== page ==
Storm Diego blasts California, will roar across southern US with snow, ice, rain, floods
From huge wildfires to cold stormy weather in a matter of a few weeks in California.
A powerful storm will crawl across the southern tier of the U.S. over the next several days, delivering snow, ice, rain, floods and even a few tornadoes, says USA Today.
A powerful storm that slammed southern California Thursday will crawl across the southern tier of the United States over the next several days, delivering a nasty mix of snow, ice, heavy rain, floods and even a few tornadoes.
Ahead of the storm, Oklahoma Gov. Mary Fallin declared a state of emergency for all 77 counties in her state.
As of midday Thursday, about 20 million people were under some level of weather alert. Many tens of millions more should be added to this total over the next few days.
Rain and snow pelted southern California throughout the day Friday, leading to floods, mudslides and nightmarish traffic. The rain also caused a plane to skid off a wet runway at Hollywood Burbank Airport.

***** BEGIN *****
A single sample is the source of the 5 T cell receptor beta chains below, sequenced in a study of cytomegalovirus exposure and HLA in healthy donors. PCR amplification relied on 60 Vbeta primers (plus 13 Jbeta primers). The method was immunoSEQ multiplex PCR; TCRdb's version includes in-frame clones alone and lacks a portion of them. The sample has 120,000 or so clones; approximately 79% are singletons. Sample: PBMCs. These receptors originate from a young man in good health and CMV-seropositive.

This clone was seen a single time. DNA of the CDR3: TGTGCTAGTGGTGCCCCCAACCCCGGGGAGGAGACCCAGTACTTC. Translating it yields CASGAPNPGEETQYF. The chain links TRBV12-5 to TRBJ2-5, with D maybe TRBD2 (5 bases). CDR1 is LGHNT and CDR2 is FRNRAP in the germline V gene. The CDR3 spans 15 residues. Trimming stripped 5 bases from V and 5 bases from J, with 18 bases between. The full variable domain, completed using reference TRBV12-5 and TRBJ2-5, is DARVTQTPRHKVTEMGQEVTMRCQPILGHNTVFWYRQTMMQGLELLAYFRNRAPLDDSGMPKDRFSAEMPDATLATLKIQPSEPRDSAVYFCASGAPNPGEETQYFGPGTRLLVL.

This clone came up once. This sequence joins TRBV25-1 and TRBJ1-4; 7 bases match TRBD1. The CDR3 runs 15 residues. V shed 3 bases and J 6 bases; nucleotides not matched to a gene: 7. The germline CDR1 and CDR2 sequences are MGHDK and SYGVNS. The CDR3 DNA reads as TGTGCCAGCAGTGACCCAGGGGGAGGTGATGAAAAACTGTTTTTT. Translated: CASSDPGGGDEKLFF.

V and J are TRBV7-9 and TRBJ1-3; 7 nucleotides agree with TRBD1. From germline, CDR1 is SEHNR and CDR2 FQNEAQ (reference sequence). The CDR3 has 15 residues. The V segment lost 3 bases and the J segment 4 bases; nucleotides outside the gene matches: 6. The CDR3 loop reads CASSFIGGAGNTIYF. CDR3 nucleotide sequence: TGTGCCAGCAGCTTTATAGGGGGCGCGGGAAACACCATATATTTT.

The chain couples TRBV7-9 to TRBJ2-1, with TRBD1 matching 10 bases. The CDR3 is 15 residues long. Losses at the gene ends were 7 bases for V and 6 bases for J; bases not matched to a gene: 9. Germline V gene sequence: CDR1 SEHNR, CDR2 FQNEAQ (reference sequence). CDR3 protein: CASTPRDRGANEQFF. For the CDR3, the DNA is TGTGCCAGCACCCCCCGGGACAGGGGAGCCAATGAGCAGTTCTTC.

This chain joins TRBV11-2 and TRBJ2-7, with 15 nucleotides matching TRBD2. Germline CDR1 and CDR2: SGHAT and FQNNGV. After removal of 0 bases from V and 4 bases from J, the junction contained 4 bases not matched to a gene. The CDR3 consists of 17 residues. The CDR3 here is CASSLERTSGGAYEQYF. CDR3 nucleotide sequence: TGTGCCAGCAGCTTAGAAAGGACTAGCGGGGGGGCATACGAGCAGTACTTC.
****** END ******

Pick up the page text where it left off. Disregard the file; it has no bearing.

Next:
Snow was confined to the higher elevations, forcing the closure of I-5, a major north-south route.
On Friday, the storm is forecast to ramp up in intensity as it moves across the southern U.S.: “Accumulating snow and ice appears likely from eastern New Mexico to western Oklahoma on Friday with snow totals of 4 to 8 inches, with locally higher amounts possible especially across the Texas Panhandle,” weather service forecaster Allison Santorelli said.
“A swath of potentially significant ice is also forecast from roughly Lubbock, Texas, to near Oklahoma City, with accumulations in excess of 0.10 to 0.25 inches possible,” she added.
The Weather Channel warned that the ice accumulations could cause extensive power outages and tree damage.